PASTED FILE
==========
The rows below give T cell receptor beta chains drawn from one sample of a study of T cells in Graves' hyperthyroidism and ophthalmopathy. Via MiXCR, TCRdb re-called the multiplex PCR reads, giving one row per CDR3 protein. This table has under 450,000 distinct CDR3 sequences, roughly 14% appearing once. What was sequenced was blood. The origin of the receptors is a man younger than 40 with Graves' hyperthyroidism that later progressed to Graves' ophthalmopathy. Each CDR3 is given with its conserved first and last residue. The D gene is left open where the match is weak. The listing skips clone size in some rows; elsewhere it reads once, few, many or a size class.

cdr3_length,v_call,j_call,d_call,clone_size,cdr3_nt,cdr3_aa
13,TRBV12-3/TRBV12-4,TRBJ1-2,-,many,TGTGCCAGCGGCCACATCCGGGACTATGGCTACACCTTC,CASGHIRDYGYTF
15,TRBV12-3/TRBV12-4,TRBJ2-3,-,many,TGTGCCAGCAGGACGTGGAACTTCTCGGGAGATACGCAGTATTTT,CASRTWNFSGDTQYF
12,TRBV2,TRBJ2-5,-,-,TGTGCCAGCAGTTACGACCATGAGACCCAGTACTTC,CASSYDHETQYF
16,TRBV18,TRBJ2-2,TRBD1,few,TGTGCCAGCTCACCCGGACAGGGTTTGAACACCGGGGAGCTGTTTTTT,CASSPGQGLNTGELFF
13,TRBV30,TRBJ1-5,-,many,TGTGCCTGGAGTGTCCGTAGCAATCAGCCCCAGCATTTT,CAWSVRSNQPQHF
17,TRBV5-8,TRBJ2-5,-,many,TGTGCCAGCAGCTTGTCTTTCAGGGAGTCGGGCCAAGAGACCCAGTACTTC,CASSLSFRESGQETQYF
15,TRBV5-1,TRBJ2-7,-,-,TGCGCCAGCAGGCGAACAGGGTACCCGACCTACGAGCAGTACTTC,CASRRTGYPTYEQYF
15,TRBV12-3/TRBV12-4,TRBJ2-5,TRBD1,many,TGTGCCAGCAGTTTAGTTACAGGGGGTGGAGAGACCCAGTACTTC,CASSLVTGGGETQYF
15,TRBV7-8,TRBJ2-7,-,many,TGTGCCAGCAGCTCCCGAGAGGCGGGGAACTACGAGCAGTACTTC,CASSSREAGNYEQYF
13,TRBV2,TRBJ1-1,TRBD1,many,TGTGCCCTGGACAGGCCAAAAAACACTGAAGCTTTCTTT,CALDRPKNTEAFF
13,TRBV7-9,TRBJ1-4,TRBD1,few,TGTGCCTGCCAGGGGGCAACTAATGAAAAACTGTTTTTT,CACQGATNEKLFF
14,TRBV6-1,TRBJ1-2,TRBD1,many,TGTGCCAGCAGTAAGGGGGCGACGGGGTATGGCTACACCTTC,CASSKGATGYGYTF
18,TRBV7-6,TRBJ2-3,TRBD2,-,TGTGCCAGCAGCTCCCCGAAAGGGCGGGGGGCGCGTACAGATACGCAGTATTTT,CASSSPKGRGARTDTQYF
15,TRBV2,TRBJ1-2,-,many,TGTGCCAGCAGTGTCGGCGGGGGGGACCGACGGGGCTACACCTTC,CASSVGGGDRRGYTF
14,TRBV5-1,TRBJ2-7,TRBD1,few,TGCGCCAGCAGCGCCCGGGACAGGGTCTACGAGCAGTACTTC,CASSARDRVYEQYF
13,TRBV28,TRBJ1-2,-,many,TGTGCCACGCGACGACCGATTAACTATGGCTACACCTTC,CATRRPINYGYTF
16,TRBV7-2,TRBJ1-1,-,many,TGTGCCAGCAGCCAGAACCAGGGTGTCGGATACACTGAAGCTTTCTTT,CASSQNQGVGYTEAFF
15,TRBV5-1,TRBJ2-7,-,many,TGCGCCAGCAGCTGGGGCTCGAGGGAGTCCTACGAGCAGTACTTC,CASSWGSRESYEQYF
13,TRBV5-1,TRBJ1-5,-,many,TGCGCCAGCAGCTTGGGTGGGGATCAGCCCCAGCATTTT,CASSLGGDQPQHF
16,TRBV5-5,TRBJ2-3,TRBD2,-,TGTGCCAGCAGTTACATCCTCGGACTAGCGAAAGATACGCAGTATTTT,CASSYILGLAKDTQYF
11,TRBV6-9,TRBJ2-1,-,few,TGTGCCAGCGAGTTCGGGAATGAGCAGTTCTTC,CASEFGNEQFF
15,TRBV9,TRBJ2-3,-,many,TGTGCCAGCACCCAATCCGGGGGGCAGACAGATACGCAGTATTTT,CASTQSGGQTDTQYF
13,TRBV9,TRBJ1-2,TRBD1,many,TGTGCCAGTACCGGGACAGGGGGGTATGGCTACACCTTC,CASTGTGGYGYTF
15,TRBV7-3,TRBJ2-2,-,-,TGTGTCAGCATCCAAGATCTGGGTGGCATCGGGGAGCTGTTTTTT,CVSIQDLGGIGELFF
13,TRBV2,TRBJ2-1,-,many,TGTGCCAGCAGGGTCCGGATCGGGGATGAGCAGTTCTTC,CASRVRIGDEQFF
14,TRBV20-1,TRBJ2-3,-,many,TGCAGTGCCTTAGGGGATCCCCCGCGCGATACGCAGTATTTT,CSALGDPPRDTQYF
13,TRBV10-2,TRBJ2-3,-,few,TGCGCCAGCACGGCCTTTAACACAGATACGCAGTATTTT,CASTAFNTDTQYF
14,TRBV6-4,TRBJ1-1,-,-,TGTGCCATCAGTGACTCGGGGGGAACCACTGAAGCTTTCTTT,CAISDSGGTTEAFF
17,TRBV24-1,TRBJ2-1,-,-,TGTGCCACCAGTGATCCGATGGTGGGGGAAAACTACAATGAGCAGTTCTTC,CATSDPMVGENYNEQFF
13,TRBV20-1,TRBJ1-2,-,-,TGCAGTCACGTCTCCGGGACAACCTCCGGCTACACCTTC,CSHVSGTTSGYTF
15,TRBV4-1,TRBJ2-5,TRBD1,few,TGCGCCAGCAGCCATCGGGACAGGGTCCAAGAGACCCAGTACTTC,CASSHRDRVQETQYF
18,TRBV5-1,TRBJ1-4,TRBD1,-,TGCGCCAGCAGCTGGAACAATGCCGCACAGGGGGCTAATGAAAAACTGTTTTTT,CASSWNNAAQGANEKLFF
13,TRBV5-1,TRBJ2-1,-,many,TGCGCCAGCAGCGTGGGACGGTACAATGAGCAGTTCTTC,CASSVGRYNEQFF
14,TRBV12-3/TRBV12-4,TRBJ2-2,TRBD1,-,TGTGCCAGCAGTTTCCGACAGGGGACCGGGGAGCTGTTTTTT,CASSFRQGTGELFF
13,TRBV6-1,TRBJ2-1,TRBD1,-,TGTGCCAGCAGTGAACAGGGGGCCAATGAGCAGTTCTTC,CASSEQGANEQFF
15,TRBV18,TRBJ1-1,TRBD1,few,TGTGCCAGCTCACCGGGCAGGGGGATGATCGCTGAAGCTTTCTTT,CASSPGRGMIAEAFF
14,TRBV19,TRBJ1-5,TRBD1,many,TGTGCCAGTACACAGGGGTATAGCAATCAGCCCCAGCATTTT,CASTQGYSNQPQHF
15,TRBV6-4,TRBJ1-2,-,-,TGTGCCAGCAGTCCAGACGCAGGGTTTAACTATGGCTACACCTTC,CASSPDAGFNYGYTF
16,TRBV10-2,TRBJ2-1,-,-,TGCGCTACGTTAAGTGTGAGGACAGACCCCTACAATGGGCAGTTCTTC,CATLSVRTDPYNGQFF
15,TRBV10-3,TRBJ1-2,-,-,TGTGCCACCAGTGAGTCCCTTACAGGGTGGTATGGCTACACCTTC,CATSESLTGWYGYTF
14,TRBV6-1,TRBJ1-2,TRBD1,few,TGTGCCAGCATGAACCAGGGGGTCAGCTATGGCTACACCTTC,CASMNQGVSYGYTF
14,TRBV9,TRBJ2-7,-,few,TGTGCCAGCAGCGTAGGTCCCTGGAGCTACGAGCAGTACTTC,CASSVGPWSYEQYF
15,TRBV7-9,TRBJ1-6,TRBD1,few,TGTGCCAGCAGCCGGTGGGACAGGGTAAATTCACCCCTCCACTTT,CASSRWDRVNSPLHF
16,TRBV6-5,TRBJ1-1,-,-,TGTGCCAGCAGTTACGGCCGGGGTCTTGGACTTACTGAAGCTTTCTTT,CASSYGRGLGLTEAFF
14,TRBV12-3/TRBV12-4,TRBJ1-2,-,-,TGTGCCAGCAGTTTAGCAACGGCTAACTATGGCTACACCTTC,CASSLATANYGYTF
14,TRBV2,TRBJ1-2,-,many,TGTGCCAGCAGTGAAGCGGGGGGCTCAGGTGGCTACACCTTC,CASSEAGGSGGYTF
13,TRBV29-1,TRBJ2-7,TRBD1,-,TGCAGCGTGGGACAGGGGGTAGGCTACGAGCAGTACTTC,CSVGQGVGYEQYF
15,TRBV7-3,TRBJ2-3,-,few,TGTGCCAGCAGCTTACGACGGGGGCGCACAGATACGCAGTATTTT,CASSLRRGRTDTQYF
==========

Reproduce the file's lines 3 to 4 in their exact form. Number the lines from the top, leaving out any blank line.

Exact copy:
13,TRBV12-3/TRBV12-4,TRBJ1-2,-,many,TGTGCCAGCGGCCACATCCGGGACTATGGCTACACCTTC,CASGHIRDYGYTF
15,TRBV12-3/TRBV12-4,TRBJ2-3,-,many,TGTGCCAGCAGGACGTGGAACTTCTCGGGAGATACGCAGTATTTT,CASRTWNFSGDTQYF